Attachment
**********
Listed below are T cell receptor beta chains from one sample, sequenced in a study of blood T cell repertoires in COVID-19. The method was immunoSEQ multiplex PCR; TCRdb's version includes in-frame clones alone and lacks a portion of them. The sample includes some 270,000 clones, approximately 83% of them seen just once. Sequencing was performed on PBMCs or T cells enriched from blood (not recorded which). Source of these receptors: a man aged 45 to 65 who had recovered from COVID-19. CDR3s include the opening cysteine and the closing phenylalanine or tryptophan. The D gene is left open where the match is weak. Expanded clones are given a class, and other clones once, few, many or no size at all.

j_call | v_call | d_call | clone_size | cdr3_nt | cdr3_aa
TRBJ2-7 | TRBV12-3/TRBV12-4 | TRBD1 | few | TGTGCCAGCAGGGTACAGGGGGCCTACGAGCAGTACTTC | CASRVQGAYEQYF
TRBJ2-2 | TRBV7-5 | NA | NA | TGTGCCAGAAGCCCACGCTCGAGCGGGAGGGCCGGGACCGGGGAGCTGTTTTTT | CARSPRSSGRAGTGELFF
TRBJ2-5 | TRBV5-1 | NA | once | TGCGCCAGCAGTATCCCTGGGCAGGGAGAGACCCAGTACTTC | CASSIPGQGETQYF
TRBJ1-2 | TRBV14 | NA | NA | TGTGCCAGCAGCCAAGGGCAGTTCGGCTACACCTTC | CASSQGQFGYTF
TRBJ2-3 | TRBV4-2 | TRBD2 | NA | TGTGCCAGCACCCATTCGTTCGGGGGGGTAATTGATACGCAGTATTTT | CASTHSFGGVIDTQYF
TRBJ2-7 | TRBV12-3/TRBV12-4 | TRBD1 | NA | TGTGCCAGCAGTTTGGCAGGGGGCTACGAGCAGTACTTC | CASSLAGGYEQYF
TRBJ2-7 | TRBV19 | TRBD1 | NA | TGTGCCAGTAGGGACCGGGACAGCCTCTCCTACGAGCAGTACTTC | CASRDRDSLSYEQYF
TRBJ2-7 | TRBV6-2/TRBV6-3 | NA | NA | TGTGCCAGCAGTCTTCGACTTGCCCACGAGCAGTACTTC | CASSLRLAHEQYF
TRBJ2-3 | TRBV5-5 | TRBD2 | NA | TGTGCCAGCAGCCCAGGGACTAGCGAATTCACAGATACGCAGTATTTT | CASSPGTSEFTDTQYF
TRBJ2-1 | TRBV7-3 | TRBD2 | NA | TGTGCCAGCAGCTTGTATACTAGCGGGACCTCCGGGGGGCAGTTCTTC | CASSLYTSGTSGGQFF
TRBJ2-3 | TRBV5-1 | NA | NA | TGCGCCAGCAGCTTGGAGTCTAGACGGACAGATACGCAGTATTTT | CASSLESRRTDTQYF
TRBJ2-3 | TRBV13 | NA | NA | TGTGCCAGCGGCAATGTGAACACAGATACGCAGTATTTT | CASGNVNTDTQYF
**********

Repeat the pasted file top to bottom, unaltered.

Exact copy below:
Listed below are T cell receptor beta chains from one sample, sequenced in a study of blood T cell repertoires in COVID-19. The method was immunoSEQ multiplex PCR; TCRdb's version includes in-frame clones alone and lacks a portion of them. The sample includes some 270,000 clones, approximately 83% of them seen just once. Sequencing was performed on PBMCs or T cells enriched from blood (not recorded which). Source of these receptors: a man aged 45 to 65 who had recovered from COVID-19. CDR3s include the opening cysteine and the closing phenylalanine or tryptophan. The D gene is left open where the match is weak. Expanded clones are given a class, and other clones once, few, many or no size at all.

j_call | v_call | d_call | clone_size | cdr3_nt | cdr3_aa
TRBJ2-7 | TRBV12-3/TRBV12-4 | TRBD1 | few | TGTGCCAGCAGGGTACAGGGGGCCTACGAGCAGTACTTC | CASRVQGAYEQYF
TRBJ2-2 | TRBV7-5 | NA | NA | TGTGCCAGAAGCCCACGCTCGAGCGGGAGGGCCGGGACCGGGGAGCTGTTTTTT | CARSPRSSGRAGTGELFF
TRBJ2-5 | TRBV5-1 | NA | once | TGCGCCAGCAGTATCCCTGGGCAGGGAGAGACCCAGTACTTC | CASSIPGQGETQYF
TRBJ1-2 | TRBV14 | NA | NA | TGTGCCAGCAGCCAAGGGCAGTTCGGCTACACCTTC | CASSQGQFGYTF
TRBJ2-3 | TRBV4-2 | TRBD2 | NA | TGTGCCAGCACCCATTCGTTCGGGGGGGTAATTGATACGCAGTATTTT | CASTHSFGGVIDTQYF
TRBJ2-7 | TRBV12-3/TRBV12-4 | TRBD1 | NA | TGTGCCAGCAGTTTGGCAGGGGGCTACGAGCAGTACTTC | CASSLAGGYEQYF
TRBJ2-7 | TRBV19 | TRBD1 | NA | TGTGCCAGTAGGGACCGGGACAGCCTCTCCTACGAGCAGTACTTC | CASRDRDSLSYEQYF
TRBJ2-7 | TRBV6-2/TRBV6-3 | NA | NA | TGTGCCAGCAGTCTTCGACTTGCCCACGAGCAGTACTTC | CASSLRLAHEQYF
TRBJ2-3 | TRBV5-5 | TRBD2 | NA | TGTGCCAGCAGCCCAGGGACTAGCGAATTCACAGATACGCAGTATTTT | CASSPGTSEFTDTQYF
TRBJ2-1 | TRBV7-3 | TRBD2 | NA | TGTGCCAGCAGCTTGTATACTAGCGGGACCTCCGGGGGGCAGTTCTTC | CASSLYTSGTSGGQFF
TRBJ2-3 | TRBV5-1 | NA | NA | TGCGCCAGCAGCTTGGAGTCTAGACGGACAGATACGCAGTATTTT | CASSLESRRTDTQYF
TRBJ2-3 | TRBV13 | NA | NA | TGTGCCAGCGGCAATGTGAACACAGATACGCAGTATTTT | CASGNVNTDTQYF